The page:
Austin-based SPIbelt making non-medical grade face masks during virus outbreak

Austin-based SPIbelt making non-medical grade face masks during virus outbreak


Austin-based SPIbelt, which makes waist belts with pockets to carry keys and other small items, is shifting gears to produce non-medical grade face masks during the novel coronavirus outbreak. The masks will be black, not polka-dotted.

SPIbelt is making “public-grade” masks designed to slow the spread of infection by preventing people from touching their noses and mouths, and by helping contain coughs and sneezes. If the general public uses this type of mask instead of medical-grade masks, it will free up medical-grade masks for professionals who need them, says SPIbelt founder Kim Overton.

“It just wouldn’t feel right if we didn’t do something,” Overton said by phone Friday. “We’re going to make as many as possible. We’re hoping we can do hundreds a day.”

Overton is also spearheading an exchange program, so anybody with medical-grade masks can exchange them for a SPIbelt mask at one of four Austin Emergency Center clinics around Austin.

“Every doctor in the country is short of medical-grade masks right now,” says Dr. Luke Padwick, founder of Austin Emergency Centers. “If this process achieves getting us N95 masks for our emergency rooms, then it is a huge win as far as I’m concerned.”

Non-medical grade masks don’t filter viruses, but are still useful for the public as barriers, Padwick says.

“Number one, all of us touch our face about 100 times a day without realizing it. When you’re wearing a mask, when you touch a handle or doorknob then rub your eyes, nose or mouth, (the mask) will prevent you from putting the virus in you,” he says.

Kim Overton works at the SPIbelt sewing facility in Austin. Photo courtesy Kim Overton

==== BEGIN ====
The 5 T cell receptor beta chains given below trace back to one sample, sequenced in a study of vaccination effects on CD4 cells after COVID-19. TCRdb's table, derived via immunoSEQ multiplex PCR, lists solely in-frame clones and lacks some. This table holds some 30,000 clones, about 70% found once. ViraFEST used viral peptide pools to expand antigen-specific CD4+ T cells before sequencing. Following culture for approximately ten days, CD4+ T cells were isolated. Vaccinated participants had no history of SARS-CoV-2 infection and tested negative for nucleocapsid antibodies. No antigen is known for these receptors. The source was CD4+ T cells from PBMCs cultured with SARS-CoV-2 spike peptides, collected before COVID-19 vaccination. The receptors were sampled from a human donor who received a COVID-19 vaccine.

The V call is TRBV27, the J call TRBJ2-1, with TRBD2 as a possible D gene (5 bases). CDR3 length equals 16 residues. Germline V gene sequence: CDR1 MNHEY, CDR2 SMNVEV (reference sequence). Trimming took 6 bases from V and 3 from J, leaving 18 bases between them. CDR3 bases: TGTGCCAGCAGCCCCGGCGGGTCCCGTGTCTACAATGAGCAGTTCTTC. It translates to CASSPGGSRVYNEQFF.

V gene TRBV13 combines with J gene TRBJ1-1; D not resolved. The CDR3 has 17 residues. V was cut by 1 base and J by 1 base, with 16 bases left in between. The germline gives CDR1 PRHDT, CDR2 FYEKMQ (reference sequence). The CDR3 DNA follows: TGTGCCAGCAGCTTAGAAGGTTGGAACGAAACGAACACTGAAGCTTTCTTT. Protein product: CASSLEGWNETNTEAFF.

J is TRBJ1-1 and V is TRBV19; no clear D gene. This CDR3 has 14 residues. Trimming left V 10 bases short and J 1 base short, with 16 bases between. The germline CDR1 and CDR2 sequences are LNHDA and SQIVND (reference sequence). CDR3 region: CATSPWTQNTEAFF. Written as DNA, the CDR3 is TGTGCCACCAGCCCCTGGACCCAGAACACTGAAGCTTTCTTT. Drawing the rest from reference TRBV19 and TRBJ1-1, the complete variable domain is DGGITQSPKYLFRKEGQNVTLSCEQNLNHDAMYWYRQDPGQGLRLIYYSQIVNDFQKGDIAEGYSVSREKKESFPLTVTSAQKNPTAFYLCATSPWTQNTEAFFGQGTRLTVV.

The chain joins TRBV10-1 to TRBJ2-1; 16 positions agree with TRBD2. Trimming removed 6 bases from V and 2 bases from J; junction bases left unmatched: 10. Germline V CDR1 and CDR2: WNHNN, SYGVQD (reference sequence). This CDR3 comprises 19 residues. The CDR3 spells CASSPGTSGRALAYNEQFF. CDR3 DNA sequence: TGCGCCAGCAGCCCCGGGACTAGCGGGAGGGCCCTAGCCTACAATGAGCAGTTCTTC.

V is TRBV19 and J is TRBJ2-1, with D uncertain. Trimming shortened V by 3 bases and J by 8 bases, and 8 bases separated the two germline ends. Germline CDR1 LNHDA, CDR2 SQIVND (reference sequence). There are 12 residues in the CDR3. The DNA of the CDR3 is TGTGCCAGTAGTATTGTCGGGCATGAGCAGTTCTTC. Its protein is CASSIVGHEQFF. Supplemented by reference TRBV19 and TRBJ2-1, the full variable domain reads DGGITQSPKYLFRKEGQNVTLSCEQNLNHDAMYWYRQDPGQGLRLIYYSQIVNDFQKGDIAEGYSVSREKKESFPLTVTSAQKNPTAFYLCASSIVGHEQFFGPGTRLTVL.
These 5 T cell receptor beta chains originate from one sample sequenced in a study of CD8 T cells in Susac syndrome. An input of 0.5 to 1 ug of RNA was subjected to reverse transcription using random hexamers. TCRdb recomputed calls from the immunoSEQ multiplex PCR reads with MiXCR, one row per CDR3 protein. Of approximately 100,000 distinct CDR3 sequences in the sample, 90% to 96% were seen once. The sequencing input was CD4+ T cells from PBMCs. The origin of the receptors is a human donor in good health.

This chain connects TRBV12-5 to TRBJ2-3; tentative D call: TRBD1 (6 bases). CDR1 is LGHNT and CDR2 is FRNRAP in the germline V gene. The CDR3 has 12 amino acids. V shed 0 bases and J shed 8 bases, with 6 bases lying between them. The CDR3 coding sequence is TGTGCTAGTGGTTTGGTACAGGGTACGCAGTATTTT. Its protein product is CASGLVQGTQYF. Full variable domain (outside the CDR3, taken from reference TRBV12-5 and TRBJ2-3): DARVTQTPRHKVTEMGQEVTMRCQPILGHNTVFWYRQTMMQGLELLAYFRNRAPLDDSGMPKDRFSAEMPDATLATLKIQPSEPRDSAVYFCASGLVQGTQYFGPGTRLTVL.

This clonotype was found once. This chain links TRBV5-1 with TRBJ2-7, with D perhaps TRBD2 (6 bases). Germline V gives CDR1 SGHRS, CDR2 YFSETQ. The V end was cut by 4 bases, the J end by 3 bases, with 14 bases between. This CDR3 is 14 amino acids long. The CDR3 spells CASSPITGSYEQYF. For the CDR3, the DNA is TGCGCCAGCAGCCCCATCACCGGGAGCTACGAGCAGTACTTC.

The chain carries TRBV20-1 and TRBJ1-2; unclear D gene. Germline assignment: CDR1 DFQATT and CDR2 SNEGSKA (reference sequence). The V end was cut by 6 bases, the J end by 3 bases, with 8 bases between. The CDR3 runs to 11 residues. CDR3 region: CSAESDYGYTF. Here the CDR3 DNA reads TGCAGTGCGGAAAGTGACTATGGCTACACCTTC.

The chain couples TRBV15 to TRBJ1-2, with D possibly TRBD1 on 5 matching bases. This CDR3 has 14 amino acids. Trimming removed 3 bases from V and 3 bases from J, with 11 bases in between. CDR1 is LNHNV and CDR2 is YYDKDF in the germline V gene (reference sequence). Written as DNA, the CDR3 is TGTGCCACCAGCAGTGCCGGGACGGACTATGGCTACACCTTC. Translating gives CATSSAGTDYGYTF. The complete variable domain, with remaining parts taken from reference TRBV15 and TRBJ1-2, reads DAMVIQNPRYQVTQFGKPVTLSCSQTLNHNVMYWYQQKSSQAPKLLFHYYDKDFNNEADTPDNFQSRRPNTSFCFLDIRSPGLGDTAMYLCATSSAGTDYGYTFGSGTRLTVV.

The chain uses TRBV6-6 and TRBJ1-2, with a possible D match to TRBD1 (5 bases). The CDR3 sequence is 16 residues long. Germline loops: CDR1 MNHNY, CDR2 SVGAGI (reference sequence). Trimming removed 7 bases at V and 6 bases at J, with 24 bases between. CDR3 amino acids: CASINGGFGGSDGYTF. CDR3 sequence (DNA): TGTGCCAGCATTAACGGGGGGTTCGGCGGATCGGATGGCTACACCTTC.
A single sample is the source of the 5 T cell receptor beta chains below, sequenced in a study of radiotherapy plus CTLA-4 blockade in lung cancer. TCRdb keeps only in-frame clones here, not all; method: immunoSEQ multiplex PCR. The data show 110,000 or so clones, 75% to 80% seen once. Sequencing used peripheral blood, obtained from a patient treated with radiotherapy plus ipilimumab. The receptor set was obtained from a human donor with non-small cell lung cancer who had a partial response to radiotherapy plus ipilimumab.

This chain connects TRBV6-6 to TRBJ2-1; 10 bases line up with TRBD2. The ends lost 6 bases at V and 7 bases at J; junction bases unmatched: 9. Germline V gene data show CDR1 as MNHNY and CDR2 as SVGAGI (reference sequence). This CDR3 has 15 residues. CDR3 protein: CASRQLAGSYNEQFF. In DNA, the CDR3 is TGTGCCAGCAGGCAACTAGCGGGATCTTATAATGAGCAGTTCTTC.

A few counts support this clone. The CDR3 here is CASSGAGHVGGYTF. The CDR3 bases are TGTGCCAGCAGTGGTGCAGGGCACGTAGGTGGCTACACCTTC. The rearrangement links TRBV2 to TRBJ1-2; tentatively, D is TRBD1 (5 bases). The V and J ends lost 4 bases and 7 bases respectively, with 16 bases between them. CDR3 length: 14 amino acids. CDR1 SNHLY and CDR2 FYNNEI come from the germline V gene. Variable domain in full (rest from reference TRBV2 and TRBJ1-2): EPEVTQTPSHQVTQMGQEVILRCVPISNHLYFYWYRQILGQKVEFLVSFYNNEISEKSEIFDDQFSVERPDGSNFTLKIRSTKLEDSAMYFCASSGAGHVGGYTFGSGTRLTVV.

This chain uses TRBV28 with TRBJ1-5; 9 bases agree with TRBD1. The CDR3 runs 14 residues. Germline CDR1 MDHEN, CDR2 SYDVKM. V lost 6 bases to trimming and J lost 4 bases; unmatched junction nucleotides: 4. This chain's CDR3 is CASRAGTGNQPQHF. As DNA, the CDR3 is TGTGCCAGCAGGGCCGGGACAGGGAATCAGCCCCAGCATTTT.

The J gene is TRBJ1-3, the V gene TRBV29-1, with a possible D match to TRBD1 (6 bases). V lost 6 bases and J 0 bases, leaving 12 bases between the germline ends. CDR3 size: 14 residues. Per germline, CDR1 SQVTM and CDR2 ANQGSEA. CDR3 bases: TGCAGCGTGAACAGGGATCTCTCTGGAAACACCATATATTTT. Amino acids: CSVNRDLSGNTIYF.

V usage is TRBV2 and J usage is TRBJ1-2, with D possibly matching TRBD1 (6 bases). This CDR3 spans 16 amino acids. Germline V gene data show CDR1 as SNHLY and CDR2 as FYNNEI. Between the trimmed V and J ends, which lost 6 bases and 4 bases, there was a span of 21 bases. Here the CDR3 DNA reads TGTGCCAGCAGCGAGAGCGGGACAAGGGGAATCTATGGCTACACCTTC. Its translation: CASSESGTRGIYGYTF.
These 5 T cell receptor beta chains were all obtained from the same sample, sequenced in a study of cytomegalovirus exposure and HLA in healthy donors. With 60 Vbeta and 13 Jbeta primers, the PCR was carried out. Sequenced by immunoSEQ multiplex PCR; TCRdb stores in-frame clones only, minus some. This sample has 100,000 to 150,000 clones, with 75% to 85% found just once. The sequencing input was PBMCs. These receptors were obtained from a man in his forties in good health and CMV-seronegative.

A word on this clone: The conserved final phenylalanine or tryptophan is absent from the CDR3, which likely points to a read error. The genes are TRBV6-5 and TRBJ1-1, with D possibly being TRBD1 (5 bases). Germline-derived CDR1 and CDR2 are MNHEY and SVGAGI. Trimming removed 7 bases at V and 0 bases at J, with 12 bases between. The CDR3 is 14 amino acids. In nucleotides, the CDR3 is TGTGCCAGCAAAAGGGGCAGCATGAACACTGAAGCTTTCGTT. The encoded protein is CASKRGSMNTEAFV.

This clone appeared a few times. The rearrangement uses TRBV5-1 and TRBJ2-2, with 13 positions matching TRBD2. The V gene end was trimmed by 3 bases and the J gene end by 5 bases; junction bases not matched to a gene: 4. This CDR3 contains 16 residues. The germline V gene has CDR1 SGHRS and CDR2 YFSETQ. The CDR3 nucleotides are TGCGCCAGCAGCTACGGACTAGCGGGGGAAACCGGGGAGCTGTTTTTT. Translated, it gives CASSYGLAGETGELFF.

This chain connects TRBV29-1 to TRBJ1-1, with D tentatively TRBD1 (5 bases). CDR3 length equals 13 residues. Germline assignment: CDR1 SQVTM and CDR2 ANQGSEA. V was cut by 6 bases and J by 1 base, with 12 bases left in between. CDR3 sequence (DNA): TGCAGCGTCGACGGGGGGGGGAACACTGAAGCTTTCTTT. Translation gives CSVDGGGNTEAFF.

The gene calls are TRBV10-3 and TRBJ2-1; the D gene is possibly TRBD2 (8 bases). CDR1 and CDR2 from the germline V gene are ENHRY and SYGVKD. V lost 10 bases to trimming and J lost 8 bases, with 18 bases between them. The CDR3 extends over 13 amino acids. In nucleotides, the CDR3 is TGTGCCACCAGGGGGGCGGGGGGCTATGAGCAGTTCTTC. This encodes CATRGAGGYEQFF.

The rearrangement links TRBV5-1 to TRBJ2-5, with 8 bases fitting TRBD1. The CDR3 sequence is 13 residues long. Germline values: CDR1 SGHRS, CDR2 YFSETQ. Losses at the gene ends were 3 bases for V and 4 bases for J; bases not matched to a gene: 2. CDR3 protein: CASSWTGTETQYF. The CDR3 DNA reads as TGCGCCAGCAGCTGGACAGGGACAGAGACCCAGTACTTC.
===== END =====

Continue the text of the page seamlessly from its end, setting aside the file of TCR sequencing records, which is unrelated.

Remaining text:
The non-medical grade masks also create a barrier that reduce the likelihood of one person spreading pathogens to another through sneezing, breathing or coughing. “It contributes to public safety,” Padwick says.

Separately, Overton is also bringing in 50,000 disposable non-medical grade masks from China, which she will donate to Austin groups, such as grocery store employees, who need them.

Overton says she already has material available to make the SPIbelt masks, and staff ready to sew them. Two Austin brothers who are roommates will do most of the work at the SPIbelt warehouse near Austin-Bergstrom International Airport.

The SPIbelt team started working on the mask design earlier this week, Overton says. The double-layered masks, made of wicking material and elastic, are washable and reusable.

“Our wicking material is great for these standard masks,” Overton says. “It’s keeping my team motivated and it’s for my own health too.”

Overton was diagnosed with a lung condition called bronchial stenosis in late 2019 and had pneumonia in February, which puts her in the higher risk category if she catches the novel coronavirus.

The SPIbelt masks will be available starting next week online at A price has not yet been set, but a three-pack will sell for about $20.

Overton launched SPIbelt in February 2007 and now manufacturers about 250,000 units each year. Almost all are made in Austin. They are sold in more than 35 countries around the globe and at retailers including Dick’s Sporting Goods, REI and Academy.



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